• Alerting the presence of transient civilians. AI applications can use object-identification to automatically monitor for additional individuals around the target area and send an alert if they are detected. This would bring them to the attention of operating forces that can otherwise fixate on the target and miss transient civilian presence.
  • Detecting a change from collateral damage estimate. AI applications can find differences in imagery from that used to determine the collateral damage estimate to support targeting decisions and more recent imagery taken right before an engagement. This can help surface little details that operating forces might not recognize in the heat of the moment. These could be cues of unanticipated civilian presence, such as additional vehicles near a building. Warnings from an AI system might avoid a common reaction after strikes of buildings: “I didn’t know there were people there!”
  • Alerting a potential miscorrelation. Other AI applications can help to identify that a miscorrelation has taken place. For example, applications that recognize a vehicle being tracked is not the same one that was tracked previously, showing that a swap has occurred between a threat vehicle and a civilian vehicle.
  • Recognition of protected symbols. AI methods could identify symbols for designating protected objects—such as the red cross or red crescent—and alert the operator or the chain of command. This capability would provide a safety net in case the protected symbol is present but missed by operating forces, a more likely occurrence today because modern battlefield sensors are attuned to the infrared part of the spectrum, making colored protective symbols less likely to be seen.


Military targeting processes and supporting systems tend to rely on intelligence regarding the threat. While today’s conflicts typically involve operations where civilians are present, the civilian environment is a blind spot for targeting.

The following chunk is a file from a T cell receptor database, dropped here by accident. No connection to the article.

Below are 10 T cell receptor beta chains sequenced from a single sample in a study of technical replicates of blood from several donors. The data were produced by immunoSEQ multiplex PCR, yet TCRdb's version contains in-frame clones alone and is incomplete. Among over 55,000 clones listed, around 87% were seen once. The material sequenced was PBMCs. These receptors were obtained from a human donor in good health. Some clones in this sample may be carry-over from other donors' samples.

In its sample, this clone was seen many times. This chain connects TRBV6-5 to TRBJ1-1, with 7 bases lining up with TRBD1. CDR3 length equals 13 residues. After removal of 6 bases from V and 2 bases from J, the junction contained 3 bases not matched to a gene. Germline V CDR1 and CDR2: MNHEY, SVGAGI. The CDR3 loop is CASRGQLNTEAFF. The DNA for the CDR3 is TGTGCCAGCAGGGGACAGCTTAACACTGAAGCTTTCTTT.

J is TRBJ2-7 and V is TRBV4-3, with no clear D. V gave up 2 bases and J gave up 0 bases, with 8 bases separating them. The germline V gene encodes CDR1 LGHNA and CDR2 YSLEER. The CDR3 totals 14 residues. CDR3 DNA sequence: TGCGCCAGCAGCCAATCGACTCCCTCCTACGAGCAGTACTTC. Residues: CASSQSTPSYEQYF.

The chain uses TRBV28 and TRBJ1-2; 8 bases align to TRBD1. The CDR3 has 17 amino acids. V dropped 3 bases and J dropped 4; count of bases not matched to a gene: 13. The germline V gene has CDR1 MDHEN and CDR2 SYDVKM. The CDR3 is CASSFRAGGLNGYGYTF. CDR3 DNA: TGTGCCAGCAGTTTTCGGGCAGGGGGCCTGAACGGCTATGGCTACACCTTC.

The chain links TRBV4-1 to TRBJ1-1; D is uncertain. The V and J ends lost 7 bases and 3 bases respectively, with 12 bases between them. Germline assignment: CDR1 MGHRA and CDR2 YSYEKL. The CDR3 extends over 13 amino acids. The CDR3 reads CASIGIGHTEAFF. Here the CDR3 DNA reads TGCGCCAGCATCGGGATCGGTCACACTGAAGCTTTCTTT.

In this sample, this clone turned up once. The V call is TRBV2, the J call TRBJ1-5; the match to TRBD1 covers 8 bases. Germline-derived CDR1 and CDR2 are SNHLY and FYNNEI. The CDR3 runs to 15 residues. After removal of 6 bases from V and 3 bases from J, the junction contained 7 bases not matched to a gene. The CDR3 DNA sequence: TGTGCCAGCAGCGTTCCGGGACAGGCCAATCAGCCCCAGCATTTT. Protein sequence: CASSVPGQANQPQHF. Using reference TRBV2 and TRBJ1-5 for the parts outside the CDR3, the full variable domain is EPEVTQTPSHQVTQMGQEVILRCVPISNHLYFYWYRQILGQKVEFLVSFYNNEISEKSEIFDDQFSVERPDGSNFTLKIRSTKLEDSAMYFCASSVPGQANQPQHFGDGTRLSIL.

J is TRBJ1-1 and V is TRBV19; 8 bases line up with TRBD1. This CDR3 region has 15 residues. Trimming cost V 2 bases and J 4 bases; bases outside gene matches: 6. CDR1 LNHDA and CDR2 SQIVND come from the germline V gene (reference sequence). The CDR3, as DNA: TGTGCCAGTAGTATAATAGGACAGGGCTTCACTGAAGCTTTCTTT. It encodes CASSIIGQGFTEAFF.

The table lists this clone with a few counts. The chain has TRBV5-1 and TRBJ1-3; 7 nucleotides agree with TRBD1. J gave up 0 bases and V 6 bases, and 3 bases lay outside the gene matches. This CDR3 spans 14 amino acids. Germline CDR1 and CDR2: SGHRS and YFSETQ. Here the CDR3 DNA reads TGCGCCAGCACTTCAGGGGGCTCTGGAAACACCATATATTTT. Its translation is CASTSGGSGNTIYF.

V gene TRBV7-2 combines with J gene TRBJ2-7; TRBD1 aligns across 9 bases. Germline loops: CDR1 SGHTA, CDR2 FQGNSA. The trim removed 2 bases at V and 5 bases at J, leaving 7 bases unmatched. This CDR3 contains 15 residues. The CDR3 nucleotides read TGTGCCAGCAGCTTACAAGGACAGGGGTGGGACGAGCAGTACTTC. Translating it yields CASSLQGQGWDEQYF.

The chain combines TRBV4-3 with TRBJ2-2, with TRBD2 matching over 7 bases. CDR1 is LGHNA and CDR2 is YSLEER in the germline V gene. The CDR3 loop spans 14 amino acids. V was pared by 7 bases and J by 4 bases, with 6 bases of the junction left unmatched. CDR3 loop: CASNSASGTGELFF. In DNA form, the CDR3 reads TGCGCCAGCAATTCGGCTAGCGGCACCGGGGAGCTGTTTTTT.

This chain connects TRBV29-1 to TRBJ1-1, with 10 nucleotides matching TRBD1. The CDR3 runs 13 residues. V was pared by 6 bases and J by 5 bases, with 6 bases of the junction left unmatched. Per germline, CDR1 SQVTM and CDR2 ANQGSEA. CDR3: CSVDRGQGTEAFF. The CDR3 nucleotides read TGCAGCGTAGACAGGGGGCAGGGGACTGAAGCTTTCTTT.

Information about civilian populations, humanitarian organizations, and civilian infrastructure is often inaccurate or incomplete. In our analysis, most incidents of civilian harm include deficiencies in knowledge of the civilian environment: unnoticed civilians in proximity to the target, civilians misidentified as combatants, or humanitarian activities not recognized.

Fixing this blind spot by improving knowledge of the civilian environment would strengthen mitigation of civilian harm. To this end, USAID is leading the development of a new communication system—the Human Security Information System (HSIS)—to provide a secure means to improve the fidelity and completeness of the civilian environment picture.

HSIS will use blockchain technology, which creates a cryptologically secure set of records that is built up over time through distributed transactions. The use of blockchain in HSIS provides the security that only intended parties can access the information. It also features incorruptible records, creating an audit trail that can be leveraged for learning and accountability. The system will make it easier for organizations to report and update their information individually to increase timeliness of submissions, and in formats that promote accuracy. Civilian information such as critical infrastructure, cultural heritage sites, medical facilities, and other civilian objects can be reported either by individual organizations or collectively by a trusted agent on their behalf.